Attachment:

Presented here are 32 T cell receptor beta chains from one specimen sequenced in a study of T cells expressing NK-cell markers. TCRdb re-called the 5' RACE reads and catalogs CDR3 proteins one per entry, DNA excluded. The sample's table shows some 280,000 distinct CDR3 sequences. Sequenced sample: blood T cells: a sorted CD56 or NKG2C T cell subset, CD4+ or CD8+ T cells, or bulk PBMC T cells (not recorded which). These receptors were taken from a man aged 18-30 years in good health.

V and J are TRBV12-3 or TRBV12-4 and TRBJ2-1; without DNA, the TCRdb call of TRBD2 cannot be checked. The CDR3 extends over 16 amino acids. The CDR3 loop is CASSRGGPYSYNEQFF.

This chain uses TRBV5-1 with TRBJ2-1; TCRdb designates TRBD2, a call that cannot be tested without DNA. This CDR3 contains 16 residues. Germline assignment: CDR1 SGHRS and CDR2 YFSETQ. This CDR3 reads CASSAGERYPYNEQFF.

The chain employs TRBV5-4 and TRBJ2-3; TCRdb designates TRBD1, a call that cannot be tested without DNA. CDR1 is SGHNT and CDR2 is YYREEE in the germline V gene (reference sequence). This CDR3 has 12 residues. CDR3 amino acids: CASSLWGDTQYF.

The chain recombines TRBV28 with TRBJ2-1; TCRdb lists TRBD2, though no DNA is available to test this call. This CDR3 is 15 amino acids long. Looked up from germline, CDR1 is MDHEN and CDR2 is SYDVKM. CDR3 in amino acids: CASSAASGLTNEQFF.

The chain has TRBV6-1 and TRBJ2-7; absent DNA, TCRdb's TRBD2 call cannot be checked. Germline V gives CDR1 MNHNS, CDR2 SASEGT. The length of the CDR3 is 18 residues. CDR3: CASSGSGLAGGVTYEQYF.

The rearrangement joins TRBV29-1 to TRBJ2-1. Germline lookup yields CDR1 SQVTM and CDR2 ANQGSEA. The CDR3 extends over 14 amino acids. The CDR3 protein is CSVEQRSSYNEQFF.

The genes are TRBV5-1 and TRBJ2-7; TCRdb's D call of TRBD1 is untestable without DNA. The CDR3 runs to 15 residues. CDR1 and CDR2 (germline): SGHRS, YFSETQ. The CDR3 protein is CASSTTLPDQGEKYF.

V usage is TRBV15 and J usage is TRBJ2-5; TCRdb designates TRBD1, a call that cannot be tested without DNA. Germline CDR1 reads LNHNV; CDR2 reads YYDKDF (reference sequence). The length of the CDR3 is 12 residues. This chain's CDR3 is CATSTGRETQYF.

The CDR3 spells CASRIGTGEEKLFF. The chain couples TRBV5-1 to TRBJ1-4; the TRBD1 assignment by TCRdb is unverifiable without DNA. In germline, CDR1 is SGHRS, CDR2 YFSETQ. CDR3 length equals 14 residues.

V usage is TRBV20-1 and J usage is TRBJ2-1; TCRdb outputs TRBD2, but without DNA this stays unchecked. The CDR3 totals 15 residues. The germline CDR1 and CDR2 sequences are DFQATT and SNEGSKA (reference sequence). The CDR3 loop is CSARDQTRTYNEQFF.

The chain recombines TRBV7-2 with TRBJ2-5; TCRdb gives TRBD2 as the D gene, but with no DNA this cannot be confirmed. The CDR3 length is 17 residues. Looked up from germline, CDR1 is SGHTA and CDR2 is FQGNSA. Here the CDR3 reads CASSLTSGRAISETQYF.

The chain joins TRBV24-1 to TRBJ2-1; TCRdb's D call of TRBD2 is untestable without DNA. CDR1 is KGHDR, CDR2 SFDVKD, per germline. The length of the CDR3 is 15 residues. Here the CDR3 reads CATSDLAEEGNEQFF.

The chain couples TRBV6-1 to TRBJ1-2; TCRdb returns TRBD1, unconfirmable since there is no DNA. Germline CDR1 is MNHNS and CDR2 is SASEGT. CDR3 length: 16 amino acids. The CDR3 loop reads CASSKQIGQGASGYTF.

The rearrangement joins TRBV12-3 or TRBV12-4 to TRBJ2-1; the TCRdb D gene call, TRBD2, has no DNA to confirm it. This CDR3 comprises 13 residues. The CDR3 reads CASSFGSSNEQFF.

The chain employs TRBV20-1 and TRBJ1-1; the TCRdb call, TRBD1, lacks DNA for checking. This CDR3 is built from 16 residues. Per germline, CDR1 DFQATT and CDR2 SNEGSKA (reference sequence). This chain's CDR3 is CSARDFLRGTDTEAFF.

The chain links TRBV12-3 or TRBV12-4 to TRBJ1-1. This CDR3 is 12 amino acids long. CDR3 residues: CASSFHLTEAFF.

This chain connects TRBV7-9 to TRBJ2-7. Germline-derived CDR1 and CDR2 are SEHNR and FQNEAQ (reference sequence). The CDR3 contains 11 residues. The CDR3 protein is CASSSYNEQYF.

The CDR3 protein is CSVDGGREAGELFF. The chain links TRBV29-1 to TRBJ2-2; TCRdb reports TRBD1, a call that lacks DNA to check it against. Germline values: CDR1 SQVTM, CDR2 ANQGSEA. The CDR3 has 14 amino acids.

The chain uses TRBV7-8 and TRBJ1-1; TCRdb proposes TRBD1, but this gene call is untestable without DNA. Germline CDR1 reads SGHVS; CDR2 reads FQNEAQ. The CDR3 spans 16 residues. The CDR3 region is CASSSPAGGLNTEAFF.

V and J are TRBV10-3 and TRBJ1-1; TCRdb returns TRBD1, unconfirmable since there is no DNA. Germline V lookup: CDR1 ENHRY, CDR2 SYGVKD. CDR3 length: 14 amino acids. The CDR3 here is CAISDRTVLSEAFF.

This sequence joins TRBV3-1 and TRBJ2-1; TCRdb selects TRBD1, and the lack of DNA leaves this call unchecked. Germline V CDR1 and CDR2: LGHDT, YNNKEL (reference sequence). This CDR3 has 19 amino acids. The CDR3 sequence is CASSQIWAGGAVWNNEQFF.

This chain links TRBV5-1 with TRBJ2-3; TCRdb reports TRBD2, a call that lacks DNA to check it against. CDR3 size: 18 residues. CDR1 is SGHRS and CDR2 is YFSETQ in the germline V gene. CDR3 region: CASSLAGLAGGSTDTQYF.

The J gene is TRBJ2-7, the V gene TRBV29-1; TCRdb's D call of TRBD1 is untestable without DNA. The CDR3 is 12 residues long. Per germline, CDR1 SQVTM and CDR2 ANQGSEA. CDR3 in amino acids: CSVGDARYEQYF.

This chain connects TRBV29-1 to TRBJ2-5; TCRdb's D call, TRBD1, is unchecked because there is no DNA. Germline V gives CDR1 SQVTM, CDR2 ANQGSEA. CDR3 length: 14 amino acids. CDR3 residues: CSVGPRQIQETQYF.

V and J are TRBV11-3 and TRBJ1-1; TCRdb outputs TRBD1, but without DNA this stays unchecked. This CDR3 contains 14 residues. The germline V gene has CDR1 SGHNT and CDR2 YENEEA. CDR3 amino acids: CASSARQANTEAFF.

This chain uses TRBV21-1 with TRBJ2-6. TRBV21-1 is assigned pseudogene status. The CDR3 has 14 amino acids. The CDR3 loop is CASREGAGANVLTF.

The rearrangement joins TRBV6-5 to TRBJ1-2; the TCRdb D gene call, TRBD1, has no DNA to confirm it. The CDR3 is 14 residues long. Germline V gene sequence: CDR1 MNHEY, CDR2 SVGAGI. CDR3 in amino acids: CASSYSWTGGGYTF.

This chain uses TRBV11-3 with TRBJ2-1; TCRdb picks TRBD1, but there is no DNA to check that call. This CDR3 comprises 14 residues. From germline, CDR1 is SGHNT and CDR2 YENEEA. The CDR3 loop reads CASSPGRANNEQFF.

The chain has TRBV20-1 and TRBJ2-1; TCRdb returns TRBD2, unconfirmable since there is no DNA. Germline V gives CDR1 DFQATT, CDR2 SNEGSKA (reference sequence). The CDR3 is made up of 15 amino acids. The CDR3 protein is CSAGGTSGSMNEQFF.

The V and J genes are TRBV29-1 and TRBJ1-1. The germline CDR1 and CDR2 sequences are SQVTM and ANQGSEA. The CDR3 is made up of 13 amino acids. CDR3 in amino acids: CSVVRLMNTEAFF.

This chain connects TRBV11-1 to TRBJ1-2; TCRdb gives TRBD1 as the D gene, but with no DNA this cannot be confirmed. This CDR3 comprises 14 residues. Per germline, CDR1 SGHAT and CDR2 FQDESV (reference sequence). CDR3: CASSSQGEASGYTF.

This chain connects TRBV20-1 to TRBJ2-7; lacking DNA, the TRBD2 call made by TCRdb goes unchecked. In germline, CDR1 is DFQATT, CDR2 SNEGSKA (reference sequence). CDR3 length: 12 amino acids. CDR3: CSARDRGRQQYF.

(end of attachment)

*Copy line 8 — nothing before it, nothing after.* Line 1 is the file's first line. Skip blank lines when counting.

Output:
The genes are TRBV5-1 and TRBJ2-7; TCRdb's D call of TRBD1 is untestable without DNA. The CDR3 runs to 15 residues. CDR1 and CDR2 (germline): SGHRS, YFSETQ. The CDR3 protein is CASSTTLPDQGEKYF.